May is Asian/Pacific American Heritage Month. Throughout the month, the NATA Now blog will highlight some of NATA’s Asian American and Pacific Islander committee members in a series that discusses the importance of service and giving back to the profession.
When Darin Padua, PhD, ATC, was a freshman at San Diego State University, he took an intro to sports medicine class, which was taught by athletic trainer Dennis Goebel, ATC. After completing the class, students were eligible to observe the athletic training facility. Padua loved the class and decided to observe the facility the following semester. During that time, Padua said he knew he finally identified his professional passion.
Continuing through his athletic training studies, Padua saw himself working in the collegiate or professional setting, focusing on patient care. When he entered graduate school, however, he was introduced to research. That ultimately changed his path of where he would lend his athletic training skills.
“It was during my graduate school experience that I was introduced to research and realized that conducting research that could be used to guide clinical practice was my ultimate passion,” Padua said. “As a result, I decided to pursue my PhD so that I could receive more specific training as a scientist and educator. I’ve been fortunate that I’ve been able to utilize my education as an athletic trainer, scientist and educator in my current role as professor and chair of the Department of Exercise and Sport Science at University of North Carolina at Chapel Hill.”
Since then, Padua has received multiple recognitions, such as a medal for NATA Distinguished Athletic Training Research Award in 2017, NATA’s Most Distinguished Athletic Trainers in 2015, a National Academy of Kinesiology fellow in 2013 and an NATA Fellow in 2020. He has also given back to the athletic training profession in the way he knows how.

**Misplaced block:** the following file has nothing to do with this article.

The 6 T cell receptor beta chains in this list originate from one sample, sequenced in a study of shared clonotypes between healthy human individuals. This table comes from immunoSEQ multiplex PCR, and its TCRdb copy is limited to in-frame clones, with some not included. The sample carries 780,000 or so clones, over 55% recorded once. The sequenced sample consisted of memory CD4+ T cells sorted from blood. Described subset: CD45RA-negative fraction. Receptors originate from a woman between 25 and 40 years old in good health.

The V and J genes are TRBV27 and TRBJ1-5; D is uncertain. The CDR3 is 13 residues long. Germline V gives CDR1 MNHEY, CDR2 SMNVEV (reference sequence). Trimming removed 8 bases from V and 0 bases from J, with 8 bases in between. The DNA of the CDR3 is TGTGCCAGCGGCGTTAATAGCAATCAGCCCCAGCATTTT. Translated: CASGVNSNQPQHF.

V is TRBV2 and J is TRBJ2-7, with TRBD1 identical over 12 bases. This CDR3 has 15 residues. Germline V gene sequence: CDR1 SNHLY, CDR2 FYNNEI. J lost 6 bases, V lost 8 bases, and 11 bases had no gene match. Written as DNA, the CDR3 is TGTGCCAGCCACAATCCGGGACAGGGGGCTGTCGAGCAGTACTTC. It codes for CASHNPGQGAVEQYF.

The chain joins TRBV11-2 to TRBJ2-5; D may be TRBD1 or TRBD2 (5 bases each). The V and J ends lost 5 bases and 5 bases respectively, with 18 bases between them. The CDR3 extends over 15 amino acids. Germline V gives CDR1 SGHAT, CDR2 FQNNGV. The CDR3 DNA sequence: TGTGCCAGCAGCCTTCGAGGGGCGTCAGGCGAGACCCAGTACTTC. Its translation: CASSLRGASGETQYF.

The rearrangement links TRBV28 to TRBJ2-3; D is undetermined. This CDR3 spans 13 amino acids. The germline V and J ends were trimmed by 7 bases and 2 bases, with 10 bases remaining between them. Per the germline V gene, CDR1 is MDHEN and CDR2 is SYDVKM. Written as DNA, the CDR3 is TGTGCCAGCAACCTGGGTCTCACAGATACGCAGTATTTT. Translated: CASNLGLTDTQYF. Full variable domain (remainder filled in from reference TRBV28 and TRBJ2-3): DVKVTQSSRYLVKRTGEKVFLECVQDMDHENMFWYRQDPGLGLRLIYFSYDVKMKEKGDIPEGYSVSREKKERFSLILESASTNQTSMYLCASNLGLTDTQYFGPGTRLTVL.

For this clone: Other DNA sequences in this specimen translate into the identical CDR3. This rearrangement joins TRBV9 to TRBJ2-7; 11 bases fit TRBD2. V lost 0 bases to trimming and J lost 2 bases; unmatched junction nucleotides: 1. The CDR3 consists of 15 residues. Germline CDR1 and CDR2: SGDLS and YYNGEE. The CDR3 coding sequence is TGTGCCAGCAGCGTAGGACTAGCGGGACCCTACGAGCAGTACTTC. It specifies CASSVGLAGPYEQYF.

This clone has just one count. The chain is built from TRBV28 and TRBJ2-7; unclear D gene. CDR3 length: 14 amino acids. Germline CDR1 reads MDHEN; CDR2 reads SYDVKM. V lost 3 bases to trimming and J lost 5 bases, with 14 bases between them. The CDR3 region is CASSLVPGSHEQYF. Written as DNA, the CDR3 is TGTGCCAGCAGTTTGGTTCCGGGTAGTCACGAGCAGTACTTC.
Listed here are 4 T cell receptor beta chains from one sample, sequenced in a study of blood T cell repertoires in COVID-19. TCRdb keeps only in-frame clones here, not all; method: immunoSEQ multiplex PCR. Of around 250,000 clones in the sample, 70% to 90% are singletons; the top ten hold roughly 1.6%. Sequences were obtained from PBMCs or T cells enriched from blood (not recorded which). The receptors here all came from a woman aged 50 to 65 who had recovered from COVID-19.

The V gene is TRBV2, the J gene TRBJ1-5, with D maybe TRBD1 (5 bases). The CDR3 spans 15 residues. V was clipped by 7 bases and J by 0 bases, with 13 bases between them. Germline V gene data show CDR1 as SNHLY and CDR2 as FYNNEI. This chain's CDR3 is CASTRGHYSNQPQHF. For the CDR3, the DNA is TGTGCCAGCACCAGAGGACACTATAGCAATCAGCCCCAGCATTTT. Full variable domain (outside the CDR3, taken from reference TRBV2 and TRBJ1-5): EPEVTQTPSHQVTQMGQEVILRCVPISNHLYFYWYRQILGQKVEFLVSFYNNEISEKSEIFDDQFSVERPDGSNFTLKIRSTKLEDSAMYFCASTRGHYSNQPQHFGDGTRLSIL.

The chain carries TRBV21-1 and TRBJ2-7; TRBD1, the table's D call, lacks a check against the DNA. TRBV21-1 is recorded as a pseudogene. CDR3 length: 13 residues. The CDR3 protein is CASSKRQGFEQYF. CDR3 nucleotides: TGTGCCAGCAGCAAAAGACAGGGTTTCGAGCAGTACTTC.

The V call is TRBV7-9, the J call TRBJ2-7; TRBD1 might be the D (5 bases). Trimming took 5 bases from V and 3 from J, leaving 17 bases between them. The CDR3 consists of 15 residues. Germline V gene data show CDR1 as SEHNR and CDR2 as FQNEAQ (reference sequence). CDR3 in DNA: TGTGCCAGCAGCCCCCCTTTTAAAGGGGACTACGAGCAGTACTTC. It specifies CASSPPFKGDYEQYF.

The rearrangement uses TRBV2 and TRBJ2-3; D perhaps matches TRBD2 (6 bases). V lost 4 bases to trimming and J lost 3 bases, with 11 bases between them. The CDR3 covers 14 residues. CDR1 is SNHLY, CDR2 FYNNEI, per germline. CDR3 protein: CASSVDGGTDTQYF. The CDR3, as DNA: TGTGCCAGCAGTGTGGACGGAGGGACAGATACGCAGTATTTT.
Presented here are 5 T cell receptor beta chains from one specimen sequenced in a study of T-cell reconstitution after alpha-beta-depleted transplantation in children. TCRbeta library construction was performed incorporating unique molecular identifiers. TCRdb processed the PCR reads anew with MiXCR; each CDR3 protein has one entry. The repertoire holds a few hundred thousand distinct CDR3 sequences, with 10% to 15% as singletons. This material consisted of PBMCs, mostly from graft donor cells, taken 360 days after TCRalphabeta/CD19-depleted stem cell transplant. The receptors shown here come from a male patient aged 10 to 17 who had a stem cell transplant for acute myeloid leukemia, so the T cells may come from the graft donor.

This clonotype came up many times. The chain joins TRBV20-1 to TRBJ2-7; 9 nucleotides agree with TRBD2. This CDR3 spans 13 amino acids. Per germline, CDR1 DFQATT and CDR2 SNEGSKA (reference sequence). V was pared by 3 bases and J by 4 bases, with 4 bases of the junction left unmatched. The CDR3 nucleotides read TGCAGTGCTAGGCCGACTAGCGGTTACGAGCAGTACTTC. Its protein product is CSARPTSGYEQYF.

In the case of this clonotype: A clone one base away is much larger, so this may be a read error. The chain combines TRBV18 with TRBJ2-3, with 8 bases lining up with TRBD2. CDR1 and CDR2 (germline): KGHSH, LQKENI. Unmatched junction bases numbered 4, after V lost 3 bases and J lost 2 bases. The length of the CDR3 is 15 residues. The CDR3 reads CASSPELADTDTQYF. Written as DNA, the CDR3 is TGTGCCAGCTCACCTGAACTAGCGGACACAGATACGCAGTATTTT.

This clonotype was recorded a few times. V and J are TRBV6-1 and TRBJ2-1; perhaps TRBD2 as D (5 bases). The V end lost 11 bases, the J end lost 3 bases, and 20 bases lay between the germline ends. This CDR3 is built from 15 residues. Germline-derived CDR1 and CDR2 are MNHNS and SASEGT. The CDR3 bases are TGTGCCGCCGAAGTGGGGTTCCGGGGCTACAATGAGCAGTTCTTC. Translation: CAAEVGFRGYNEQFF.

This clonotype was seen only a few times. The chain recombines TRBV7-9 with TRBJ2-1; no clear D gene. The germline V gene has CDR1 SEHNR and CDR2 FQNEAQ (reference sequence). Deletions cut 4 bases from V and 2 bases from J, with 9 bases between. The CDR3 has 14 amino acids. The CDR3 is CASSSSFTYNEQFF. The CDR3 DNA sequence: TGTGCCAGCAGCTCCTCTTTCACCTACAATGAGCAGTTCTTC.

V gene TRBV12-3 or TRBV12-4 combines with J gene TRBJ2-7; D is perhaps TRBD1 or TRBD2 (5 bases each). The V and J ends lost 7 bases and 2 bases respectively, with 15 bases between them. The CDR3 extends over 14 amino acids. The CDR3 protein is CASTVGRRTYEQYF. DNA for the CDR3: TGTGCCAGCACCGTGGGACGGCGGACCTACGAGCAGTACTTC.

Formerly the NATA Research & Education Foundation Research Committee chair, Padua currently serves as a section editor for the Journal of Athletic Training and senior associate editor for the NATA Journal Committee.
Padua started with JAT in 2004 and served as an editorial board member. In 2007, he became a section editor. He was with the Research Committee as a member from 2005-08 before serving as chair from 2008-14.
“No profession or organization is perfect, and there are always aspects that can be improved,” Padua said. “It has been my experience that the best way to help facilitate change is through engagement in service activities. If there are things that you feel the profession should be more or less focused on, then I would encourage folks to get engaged and work to make the change that you feel is important to be made.”
Volunteering can also provide new insights into other settings and the profession as a whole.
“You learn so much from working with other professionals that can be directly taken back and applied to your primary work setting,” he said. “In addition, you understand the processes needed to invoke change and can better appreciate the importance behind various initiatives taking place in our profession.”
His favorite part of volunteering coincides with advancing the profession.
“Working alongside other dedicated professionals who have the same passion and desire to see the profession of athletic training evolve and reach new heights [is my favorite part of volunteering],” Padua said.
Padua recommends that members volunteer or join a committee. For first-time volunteers, he said to go into the role with enthusiasm and excitement as well as become acquainted with as many people as possible and show them your passion for the role you’re taking on.
For more information about volunteering with NATA, visit Gather. Under the Participate tab, you can find information about the volunteer opportunities, including those with NATA’s various committees. Learn more about all the committees NATA to see if there is one that fits your interest.